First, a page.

Activist filter: What is the cause with the most leverage/greatest need?
October 2, 2013 9:34 PM   Subscribe

One day I googled "what is the most effective way to help the world" and found a link that told me to "identify a cause with lots of leverage".
posted by defmute to Society & Culture (10 answers total) 23 users marked this as a favorite
Iodized salt
posted by Jacqueline at 9:45 PM on October 2, 2013 [1 favorite]

Mod note: The post link was an error; it looks like this is what it was supposed to be. OP, you can let me know if this isn't right.
posted by taz (staff) at 10:19 PM on October 2, 2013

These guy and gals have spent a long time trying to answer that question:*

See also "effective altruism":

See also GiveWell:

There are one or two other "do good" aggregators/raters out there.

*Disclaimer: Some of these guys are friends of friends.
posted by zeek321 at 10:21 PM on October 2, 2013

Clean-burning, efficient cookstoves.
posted by Good Brain at 10:30 PM on October 2, 2013

Best answer: As zeek321 said, there is a worldwide movement that is dedicated to working out exactly this problem of how to help the world in the MOST effective way possible, and assist those in the GREATEST need. It's known as the effective altruism movement.

Rather than guessing or using gut instinct, what these effective altruism organisations do is use the best available evidence and research to assess proven impact on the ground. For example, we know iodized salt (mentioned above) is a good thing that helps people, but is it the absolute best way to help those in need – or is there a cause which is maybe hundreds of times more effective?

Here is a list of the proven, most effective causes according to Oxford-based Giving What We Can. Here is a different list from Peter Singer's Life You Can Save project.

You'll see that one particular cause keeps coming up over and over again in all the research: the Against Malaria Foundation. It's a charity which distributes insecticide-treated mosquito nets in Africa to stop kids getting malaria. A great deal of independent research suggests that this is -- to our best knowledge -- is the absolutely most effective way of saving a life in 2013. A life-saving net costs around $3-$4.

From your title and tags, you mention activism and issues such as the environment. At the moment, the evidence we have suggests that donating your cash to effective, cheap, life-saving health interventions makes a really tremendous impact. It's harder to measure the effects of activism, but the page linked above discusses options for political activism and climate change. If those issues are as important to you as saving lives on the ground, you may wish to support an organisation like Oxfam which combines both effective action to tackle poverty on the ground together with lobbying (eg to improve conditions for poor cocoa farmers, women's rights, etc) and climate change activism. It gets the tick of approval from the Life You Can Save project as highly effective too.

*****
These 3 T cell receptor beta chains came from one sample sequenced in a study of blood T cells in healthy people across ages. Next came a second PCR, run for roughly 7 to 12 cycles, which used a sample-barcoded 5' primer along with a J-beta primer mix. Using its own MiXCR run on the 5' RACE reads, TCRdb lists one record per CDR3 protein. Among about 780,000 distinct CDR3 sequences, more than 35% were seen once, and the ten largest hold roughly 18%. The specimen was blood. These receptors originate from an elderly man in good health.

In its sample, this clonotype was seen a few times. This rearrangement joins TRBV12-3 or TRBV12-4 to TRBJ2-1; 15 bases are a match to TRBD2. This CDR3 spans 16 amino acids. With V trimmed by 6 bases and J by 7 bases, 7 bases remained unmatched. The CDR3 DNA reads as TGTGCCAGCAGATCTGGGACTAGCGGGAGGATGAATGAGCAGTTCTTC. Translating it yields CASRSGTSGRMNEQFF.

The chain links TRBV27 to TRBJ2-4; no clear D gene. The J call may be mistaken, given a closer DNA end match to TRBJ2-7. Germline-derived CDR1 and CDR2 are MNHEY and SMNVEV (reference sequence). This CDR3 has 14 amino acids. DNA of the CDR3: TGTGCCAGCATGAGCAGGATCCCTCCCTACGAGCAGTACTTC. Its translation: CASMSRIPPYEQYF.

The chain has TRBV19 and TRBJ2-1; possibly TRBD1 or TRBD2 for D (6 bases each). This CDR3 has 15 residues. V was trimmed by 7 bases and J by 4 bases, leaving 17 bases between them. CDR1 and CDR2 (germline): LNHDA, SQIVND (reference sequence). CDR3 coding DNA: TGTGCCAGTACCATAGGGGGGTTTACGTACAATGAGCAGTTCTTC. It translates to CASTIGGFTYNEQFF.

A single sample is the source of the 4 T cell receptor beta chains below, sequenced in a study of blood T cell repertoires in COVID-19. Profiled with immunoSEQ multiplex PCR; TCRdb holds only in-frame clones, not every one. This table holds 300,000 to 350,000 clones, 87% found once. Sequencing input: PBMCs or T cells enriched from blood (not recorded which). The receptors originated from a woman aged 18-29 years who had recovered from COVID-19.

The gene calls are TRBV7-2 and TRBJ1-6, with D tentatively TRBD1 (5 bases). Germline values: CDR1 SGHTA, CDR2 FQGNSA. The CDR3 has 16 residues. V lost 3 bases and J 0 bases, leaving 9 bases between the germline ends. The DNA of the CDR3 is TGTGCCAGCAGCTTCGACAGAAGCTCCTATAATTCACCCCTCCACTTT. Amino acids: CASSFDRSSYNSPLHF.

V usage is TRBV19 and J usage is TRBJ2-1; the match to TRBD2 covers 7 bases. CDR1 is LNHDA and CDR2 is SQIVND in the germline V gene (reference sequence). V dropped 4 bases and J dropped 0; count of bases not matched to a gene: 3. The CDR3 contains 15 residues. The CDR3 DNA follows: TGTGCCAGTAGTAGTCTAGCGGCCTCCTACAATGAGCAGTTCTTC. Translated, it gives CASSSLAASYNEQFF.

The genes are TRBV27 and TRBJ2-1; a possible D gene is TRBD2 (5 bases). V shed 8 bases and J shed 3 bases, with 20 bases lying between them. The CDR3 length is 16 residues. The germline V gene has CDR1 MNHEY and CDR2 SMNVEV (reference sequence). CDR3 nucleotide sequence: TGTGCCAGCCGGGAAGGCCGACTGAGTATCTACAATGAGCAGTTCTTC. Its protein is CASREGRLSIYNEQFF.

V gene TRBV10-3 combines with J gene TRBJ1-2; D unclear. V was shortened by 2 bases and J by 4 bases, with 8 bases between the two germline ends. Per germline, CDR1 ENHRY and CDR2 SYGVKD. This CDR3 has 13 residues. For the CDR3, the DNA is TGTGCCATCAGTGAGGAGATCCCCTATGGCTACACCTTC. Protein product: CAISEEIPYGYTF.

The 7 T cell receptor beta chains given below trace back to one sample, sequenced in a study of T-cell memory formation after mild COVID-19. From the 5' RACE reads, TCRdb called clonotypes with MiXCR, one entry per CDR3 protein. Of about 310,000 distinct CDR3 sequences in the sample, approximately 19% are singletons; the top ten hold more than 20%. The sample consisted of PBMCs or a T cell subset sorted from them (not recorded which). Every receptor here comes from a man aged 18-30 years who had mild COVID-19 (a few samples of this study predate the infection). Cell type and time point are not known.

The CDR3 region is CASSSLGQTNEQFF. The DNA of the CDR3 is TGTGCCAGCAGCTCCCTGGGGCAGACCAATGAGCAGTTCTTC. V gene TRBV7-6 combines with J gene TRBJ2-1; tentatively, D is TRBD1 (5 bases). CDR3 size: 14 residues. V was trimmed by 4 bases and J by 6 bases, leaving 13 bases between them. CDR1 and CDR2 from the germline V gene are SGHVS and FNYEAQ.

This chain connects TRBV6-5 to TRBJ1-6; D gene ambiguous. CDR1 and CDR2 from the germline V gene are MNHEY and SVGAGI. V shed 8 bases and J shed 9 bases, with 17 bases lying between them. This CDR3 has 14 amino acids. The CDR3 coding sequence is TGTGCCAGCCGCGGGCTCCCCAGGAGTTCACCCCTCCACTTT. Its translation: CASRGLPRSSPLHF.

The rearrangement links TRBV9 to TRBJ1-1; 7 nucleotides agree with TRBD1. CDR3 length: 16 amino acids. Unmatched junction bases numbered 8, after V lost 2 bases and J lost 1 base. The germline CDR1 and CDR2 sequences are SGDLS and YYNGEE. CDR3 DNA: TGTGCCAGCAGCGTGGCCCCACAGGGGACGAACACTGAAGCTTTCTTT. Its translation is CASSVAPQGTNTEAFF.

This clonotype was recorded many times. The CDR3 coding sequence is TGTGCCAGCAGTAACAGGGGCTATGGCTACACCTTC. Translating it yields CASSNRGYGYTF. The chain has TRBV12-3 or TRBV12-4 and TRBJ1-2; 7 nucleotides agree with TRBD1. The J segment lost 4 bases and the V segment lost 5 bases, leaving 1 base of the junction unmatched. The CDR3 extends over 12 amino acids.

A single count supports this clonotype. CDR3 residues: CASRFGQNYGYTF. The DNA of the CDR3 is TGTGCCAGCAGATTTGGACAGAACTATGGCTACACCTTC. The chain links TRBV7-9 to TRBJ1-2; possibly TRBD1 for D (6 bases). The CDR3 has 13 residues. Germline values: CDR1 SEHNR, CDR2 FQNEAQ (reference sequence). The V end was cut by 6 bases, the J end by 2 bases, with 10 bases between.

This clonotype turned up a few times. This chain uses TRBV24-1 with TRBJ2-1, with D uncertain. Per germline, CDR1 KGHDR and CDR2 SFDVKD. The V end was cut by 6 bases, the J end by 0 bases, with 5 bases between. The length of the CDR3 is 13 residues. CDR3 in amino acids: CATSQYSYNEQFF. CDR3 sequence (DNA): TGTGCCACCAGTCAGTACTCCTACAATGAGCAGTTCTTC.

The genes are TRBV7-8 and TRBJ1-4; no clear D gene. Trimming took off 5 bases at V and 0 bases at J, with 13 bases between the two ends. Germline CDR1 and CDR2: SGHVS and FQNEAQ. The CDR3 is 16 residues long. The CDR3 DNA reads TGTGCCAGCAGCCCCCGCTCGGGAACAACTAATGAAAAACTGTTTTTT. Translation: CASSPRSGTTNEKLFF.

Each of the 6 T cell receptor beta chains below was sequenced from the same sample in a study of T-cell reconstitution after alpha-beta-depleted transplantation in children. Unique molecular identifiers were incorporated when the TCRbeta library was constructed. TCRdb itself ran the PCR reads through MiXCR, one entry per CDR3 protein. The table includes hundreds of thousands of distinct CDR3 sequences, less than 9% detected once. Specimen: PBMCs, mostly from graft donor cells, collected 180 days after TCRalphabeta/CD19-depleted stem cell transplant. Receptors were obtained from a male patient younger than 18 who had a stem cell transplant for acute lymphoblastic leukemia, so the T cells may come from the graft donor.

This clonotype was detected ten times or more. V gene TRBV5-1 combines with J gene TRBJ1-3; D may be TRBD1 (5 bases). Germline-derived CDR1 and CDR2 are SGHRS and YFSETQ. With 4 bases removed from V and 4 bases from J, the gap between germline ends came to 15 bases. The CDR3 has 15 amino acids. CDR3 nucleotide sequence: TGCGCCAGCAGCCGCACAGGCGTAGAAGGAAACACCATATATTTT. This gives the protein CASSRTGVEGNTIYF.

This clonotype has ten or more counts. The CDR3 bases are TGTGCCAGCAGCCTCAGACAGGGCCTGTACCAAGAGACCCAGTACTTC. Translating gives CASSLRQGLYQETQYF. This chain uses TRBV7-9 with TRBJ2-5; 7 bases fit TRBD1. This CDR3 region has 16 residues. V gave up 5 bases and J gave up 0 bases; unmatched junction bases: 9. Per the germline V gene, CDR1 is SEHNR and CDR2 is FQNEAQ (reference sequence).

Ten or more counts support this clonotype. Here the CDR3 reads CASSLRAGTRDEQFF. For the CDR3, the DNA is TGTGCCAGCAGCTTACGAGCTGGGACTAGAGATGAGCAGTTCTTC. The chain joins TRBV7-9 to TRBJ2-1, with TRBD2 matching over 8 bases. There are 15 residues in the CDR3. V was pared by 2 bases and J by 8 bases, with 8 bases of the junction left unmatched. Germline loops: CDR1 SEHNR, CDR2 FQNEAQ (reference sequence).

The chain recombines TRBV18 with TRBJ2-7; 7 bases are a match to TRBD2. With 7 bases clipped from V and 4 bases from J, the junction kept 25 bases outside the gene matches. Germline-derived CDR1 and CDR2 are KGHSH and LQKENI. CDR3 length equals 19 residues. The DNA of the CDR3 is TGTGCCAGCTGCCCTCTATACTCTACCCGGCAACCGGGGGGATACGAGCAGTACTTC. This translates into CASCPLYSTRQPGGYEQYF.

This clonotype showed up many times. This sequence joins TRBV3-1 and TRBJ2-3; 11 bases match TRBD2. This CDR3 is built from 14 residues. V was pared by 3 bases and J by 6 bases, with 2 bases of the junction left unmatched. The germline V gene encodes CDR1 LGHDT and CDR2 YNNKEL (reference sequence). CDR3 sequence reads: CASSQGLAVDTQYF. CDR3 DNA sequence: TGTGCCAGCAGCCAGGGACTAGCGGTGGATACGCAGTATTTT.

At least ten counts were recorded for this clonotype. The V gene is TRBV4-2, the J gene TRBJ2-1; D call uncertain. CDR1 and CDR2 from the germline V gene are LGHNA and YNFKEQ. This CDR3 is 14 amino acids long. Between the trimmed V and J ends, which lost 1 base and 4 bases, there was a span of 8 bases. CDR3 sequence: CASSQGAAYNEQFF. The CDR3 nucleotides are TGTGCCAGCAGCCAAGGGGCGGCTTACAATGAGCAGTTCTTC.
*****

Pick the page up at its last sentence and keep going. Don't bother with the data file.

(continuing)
posted by dontjumplarry at 11:53 PM on October 2, 2013 [9 favorites]

I would think that donating to causes that (effectively) advance girls' and women's educational opportunities worldwide has to be one of the highest-leverage means by which to "save the world".

Not only does this help drastically improve the quality and duration of the girls'/women's lives, but it also helps reduce the world's population. That is because more education --> fewer children.

Basically, the world needs fewer people to be sustainable, and getting girls and women better educated (which implicitly includes access to birth control measures) is a hugely powerful way of doing that.

See Population Matters.
posted by Halo in reverse at 2:15 AM on October 3, 2013 [4 favorites]

When I looked into this recently, I went in thinking I was after education charities, particularly for girls and women, as Halo in reverse mentions. My mind was changed when I read (in many independent places) that dollar for dollar, educational outcomes in poor countries are improved more by indirect means than by direct ones, specifically by dealing with problems that make kids too unwell or too hungry to concentrate at school, or even to physically manage the trip to and from school. Turns out that dealing with Schistosomiasis (parasitic worms) is one of the most cost efficient ways to increase participation in education!
posted by lollusc at 3:04 AM on October 3, 2013 [4 favorites]

1. Don't rely on givewell for anything.
2. Check out GiveDirectly, and some of the reasoning for and against it.
3. Consider that charity begins in your own neighborhood. If you're in America you don't live far from people who are sick, or poor, or elderly or undereducated or all of the above. The Church I belong to preaches that while it is important to help people wherever they may live you can make the most impact by joining together with your literal neighbors to improve the lives of the least fortunate around you, whether by joining a charity effort or getting involved in influencing local politics. That takes time, energy and ingenuity rather than money, which is far more precious anyway, and indeed has the most leverage since you will see the long term effects of your work. Not to mention the fact that it benefits you directly as well, since it makes your neighborhood better, giving you a better shot long term to be in a position to give more charity.
posted by Potomac Avenue at 6:43 AM on October 3, 2013 [1 favorite]

i know that in areas of africa people don't have clean water to drink. the people walk for hours to get water that gives them illnesses. clean water is just so basic to life. here's a group i personally know who help build water wells for africa.
posted by wildflower at 1:57 PM on October 3, 2013

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